Yesterday was a no good, terrible, horrible, very bad day, and every time I think about it I get mad all over again. It was the sort of thing where I couldn’t help just stepping outside of myself, mentally, even WHILE it was happening, and thinking, “If I wrote this up as a fiction story people would be all, ‘Yeah, it’s just not believable, I’m sorry.'”
So I am too lazy to find the old posts and link back, but for anyone who’s new ’round these parts, my darling daughter has some sort of chronic skin condition that she developed when we moved to Georgia which has been steadily worsening ever since. We are about to begin The Four Summer Of Mystery Rash, only this year as a SPECIAL ADDED BONUS, Chickadee busted out the rash in December (the earliest yet!) when she had the flu, and though we sort of contained it for a while there, she came home from her band trip with a full-blown rash, as well.
We see a team of dermatology specialists at Big Atlanta Medical Center who supposedly Know Things, so we’d called to let them know what was going on, and yesterday morning they called and said “Can you be here in two hours?”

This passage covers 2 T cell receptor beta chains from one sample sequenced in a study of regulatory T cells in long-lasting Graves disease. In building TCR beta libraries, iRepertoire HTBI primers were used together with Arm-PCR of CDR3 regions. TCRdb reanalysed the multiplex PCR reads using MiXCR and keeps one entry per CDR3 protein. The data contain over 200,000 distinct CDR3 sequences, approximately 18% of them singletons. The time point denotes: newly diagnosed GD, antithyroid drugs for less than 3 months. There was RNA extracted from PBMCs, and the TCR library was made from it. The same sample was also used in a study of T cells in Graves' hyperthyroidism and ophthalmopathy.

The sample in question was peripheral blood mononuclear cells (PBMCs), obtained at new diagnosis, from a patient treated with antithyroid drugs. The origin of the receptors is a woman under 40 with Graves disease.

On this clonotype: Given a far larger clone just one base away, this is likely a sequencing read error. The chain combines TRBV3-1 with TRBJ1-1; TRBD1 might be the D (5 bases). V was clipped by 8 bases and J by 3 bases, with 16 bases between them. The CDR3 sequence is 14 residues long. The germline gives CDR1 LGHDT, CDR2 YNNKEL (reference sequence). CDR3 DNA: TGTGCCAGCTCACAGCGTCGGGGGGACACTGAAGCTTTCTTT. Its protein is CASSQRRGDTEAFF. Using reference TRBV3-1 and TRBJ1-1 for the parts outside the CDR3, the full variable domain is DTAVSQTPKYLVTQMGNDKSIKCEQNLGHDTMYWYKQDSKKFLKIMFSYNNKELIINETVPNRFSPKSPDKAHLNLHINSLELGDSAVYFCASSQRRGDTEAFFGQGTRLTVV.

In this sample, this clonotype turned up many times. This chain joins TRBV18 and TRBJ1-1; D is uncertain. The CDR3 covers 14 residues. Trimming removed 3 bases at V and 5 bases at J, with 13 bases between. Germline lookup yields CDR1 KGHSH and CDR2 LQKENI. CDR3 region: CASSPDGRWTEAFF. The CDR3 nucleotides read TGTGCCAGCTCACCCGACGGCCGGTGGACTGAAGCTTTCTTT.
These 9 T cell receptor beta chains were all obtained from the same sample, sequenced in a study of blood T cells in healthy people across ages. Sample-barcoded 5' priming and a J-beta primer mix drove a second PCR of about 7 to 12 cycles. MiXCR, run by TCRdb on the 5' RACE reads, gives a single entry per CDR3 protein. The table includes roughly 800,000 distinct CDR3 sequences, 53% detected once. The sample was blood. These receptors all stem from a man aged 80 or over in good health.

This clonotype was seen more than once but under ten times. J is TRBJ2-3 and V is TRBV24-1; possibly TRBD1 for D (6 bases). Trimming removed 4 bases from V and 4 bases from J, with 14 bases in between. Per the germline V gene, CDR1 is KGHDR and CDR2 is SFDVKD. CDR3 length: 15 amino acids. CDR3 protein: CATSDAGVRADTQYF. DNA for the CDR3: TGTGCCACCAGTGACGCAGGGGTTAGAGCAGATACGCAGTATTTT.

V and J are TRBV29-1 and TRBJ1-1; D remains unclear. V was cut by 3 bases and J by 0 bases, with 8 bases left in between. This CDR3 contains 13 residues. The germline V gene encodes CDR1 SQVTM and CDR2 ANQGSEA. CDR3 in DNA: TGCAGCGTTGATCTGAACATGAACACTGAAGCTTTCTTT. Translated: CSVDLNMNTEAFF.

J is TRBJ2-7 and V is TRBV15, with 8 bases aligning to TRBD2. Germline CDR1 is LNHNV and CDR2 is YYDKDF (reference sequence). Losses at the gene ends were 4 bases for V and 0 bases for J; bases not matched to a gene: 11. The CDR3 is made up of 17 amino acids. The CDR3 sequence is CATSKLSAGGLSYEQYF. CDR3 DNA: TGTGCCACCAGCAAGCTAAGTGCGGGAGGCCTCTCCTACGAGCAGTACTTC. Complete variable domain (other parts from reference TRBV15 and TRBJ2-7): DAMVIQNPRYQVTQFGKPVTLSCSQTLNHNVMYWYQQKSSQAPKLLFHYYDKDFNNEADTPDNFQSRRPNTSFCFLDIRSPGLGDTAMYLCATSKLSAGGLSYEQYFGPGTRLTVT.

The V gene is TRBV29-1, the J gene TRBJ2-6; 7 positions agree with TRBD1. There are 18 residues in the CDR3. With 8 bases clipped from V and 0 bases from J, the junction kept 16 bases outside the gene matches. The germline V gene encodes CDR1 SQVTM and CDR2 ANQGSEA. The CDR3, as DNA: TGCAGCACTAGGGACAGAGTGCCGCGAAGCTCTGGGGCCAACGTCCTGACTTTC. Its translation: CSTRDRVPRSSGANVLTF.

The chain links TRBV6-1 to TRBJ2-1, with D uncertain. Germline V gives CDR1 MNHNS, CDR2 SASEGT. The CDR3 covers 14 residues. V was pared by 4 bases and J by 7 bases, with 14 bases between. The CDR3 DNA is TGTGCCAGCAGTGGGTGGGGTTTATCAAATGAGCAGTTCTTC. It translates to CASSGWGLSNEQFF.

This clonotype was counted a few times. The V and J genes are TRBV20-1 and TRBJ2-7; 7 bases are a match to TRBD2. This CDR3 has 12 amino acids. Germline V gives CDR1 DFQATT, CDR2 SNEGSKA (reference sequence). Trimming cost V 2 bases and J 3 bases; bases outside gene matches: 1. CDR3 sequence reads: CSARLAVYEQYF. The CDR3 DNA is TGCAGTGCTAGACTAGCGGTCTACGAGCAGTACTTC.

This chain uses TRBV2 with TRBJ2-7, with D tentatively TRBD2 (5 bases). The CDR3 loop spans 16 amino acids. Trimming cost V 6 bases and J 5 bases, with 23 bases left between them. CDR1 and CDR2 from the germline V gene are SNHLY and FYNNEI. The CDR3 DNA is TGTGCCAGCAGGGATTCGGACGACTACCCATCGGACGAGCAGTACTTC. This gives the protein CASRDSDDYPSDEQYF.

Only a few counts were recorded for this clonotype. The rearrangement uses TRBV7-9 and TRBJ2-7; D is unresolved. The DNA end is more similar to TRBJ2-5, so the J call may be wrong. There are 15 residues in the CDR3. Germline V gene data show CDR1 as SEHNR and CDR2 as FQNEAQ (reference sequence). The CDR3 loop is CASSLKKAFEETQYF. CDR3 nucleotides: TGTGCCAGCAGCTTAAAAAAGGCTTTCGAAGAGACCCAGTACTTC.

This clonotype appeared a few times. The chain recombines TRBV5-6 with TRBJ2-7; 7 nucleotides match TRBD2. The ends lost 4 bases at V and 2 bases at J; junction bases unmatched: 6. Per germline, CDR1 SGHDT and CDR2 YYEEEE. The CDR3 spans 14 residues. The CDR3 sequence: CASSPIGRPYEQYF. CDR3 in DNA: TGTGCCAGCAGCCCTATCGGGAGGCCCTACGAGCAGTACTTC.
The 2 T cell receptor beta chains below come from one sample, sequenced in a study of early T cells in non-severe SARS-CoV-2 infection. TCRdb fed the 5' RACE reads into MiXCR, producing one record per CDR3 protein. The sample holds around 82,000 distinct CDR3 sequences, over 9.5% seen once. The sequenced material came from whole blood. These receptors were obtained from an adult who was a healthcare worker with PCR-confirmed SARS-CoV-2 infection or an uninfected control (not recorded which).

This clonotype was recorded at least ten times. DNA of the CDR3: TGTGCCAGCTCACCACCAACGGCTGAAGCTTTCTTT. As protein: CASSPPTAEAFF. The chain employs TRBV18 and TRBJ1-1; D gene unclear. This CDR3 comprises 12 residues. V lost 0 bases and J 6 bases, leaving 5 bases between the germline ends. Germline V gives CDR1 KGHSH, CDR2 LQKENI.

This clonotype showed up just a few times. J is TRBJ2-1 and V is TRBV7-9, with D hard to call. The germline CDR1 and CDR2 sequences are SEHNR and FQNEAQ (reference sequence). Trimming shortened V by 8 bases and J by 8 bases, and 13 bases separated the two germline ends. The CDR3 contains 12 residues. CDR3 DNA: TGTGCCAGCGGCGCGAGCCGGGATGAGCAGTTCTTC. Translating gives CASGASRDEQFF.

So we dropped everything and went. It’s a 90-minute drive for us, so saying that we dropped everything is pretty accurate. Off we went, winding our way into the big city.
I’m pretty sure that we’ve seen the entire dermatology department there, and because it’s a teaching facility that means we’ve also seen a bunch of med students and residents, which is fine. The more the merrier! Maybe someone will figure it out, right? Our original doctor assigned to us there was very nice and earnest, but after ruling out nickel allergy, sun allergy, photosythnasomething and a few other things, referred us to the department head. He’s the one who put her on a cocktail of allergy medications that have lessened the severity and frequency of her outbreaks, somewhat, but we still don’t know what’s wrong with her AND the allergy meds that were helping, before, seem to be doing diddly squat, now.
Anyway, when they told us to come in, it was to see a third doctor there. I thought we hadn’t seen her before, but apparently one time I let Otto take Chickadee to a checkup there without me, and they’d seen her, then. Me, I had to choke back giggles when Dr. BadHair finally walked into the room, because HOLY HELL LADY, WHAT DIED ON YOUR HEAD?